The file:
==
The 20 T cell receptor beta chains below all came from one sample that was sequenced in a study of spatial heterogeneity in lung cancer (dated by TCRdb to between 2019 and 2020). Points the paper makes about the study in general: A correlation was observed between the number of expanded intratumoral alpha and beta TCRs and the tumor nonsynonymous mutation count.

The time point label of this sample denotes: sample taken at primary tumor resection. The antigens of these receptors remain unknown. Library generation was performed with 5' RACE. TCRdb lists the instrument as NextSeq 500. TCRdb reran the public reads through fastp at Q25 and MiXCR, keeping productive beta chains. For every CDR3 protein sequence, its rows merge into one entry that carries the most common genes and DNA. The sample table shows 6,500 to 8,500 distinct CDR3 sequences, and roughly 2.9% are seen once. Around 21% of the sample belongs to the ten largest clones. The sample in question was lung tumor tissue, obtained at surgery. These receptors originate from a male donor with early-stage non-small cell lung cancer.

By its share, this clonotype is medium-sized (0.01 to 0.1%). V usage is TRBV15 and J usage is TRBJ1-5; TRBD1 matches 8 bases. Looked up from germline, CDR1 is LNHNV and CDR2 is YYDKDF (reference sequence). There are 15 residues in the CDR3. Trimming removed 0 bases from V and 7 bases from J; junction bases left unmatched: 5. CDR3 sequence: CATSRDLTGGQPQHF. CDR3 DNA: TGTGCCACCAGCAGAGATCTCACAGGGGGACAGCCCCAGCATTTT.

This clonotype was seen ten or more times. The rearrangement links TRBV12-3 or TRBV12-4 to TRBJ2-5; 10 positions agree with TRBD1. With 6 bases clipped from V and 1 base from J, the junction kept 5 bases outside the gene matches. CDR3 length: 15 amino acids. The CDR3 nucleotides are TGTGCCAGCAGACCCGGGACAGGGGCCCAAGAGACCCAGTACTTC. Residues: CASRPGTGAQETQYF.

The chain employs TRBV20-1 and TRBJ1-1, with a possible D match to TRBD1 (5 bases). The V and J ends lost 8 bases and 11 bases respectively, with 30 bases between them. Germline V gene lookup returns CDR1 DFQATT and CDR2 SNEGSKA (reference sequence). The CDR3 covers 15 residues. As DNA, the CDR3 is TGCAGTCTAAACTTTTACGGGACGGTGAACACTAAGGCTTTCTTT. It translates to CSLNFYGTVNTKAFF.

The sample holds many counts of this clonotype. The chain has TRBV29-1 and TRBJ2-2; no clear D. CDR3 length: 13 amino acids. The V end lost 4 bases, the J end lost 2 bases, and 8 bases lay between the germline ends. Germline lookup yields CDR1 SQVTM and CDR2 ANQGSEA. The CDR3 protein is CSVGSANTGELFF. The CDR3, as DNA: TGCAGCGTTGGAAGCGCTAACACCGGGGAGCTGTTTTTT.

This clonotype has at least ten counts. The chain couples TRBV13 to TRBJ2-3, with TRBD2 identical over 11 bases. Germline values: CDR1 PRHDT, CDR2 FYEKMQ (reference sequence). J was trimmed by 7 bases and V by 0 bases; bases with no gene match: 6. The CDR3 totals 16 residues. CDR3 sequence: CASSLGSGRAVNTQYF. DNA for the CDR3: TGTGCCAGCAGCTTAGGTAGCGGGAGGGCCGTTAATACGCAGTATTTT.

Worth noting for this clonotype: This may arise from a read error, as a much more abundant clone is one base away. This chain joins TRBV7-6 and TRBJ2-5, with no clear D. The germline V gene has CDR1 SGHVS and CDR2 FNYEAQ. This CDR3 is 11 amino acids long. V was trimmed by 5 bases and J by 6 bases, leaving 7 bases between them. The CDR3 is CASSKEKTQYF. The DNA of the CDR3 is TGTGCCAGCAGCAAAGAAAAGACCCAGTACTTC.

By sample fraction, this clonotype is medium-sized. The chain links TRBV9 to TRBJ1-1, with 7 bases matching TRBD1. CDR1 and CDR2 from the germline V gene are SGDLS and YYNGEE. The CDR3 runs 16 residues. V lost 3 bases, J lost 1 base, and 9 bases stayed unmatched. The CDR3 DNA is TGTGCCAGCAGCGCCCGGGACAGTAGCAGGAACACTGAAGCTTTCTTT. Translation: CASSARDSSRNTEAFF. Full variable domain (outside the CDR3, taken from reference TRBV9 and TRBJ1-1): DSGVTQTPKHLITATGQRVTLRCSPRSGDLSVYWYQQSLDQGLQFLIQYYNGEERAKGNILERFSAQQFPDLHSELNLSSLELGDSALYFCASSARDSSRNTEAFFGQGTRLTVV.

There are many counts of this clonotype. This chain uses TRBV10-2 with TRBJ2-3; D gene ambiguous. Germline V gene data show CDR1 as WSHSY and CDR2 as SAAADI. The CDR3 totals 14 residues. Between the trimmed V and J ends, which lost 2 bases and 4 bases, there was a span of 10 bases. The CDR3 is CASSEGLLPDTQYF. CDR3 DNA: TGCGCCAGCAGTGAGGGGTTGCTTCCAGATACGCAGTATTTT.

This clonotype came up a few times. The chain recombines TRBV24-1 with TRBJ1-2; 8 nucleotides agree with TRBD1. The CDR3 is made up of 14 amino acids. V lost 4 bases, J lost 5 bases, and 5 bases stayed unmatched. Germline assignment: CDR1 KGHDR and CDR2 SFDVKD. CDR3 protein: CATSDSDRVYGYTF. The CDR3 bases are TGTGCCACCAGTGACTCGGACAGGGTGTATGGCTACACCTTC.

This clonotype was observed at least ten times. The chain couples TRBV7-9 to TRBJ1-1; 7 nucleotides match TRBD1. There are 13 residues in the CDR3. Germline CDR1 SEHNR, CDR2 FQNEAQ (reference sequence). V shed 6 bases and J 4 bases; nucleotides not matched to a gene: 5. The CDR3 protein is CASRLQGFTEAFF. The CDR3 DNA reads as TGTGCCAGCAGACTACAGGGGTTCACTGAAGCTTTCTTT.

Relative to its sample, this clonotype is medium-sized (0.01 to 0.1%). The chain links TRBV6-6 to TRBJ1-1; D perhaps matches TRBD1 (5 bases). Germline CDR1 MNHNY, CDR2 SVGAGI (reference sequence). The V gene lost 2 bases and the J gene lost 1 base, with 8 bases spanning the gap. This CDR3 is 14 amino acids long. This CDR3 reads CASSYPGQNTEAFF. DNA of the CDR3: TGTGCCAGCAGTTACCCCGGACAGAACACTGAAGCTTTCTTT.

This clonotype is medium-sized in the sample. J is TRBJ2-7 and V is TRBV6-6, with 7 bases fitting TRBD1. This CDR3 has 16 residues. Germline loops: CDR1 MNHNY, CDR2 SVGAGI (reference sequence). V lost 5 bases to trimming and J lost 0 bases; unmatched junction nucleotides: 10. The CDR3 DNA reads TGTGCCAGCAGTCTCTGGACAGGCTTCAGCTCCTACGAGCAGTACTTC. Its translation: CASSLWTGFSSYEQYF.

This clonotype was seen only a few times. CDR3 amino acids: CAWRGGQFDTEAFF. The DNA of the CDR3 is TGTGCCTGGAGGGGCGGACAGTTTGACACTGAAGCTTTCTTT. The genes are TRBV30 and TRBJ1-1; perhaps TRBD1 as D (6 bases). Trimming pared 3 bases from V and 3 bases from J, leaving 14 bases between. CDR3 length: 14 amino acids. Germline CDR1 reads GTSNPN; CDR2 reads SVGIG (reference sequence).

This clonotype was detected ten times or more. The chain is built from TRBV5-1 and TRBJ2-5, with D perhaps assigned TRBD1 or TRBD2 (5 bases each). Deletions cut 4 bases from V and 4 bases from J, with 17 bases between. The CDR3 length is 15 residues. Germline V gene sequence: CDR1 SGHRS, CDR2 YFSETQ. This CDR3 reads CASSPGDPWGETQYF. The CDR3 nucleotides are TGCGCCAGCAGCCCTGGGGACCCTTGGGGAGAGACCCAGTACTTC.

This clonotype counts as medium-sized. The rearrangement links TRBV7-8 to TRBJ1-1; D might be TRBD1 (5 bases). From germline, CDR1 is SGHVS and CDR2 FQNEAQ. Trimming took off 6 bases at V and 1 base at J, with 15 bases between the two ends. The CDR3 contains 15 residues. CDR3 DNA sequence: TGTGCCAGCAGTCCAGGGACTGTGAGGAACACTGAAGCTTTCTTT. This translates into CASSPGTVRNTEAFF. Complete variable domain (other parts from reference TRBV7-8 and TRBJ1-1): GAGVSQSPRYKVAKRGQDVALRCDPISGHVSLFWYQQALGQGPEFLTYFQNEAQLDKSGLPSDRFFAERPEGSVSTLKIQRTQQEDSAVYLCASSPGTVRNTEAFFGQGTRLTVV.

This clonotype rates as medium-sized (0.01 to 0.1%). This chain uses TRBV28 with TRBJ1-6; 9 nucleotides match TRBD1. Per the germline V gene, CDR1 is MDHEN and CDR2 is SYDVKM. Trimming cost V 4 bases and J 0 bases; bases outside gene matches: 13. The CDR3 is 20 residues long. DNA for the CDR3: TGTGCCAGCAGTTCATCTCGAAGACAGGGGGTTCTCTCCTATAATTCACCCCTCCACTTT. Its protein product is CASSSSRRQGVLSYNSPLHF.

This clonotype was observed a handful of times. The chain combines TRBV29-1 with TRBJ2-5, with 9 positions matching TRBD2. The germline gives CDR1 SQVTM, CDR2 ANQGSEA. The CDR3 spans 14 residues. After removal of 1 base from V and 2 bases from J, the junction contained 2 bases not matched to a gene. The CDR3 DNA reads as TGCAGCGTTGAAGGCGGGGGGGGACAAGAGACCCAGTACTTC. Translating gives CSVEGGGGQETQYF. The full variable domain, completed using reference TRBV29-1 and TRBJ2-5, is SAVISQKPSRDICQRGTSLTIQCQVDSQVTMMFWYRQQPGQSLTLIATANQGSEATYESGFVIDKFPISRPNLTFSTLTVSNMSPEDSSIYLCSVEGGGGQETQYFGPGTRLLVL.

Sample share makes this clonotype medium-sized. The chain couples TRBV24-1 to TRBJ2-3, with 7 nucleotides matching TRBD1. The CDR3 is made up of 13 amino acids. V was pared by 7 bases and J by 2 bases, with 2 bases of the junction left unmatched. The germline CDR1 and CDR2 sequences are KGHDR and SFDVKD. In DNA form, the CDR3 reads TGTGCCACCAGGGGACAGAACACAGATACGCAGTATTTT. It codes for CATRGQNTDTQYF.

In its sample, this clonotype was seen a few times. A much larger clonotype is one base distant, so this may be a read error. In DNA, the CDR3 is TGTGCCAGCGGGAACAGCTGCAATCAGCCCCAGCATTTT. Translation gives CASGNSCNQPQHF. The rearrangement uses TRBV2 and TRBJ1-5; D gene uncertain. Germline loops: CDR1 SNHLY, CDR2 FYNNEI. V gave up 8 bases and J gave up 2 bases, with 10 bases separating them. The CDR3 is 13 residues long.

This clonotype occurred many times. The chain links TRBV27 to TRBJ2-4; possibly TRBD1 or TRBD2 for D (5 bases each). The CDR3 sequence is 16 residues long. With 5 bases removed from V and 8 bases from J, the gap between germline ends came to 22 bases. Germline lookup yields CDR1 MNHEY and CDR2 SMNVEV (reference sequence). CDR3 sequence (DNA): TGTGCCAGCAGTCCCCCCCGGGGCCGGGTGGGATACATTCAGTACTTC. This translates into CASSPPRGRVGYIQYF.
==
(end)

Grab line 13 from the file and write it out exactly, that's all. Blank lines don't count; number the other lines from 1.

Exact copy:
Relative to its sample, this clonotype is medium-sized (0.01 to 0.1%). The chain links TRBV6-6 to TRBJ1-1; D perhaps matches TRBD1 (5 bases). Germline CDR1 MNHNY, CDR2 SVGAGI (reference sequence). The V gene lost 2 bases and the J gene lost 1 base, with 8 bases spanning the gap. This CDR3 is 14 amino acids long. This CDR3 reads CASSYPGQNTEAFF. DNA of the CDR3: TGTGCCAGCAGTTACCCCGGACAGAACACTGAAGCTTTCTTT.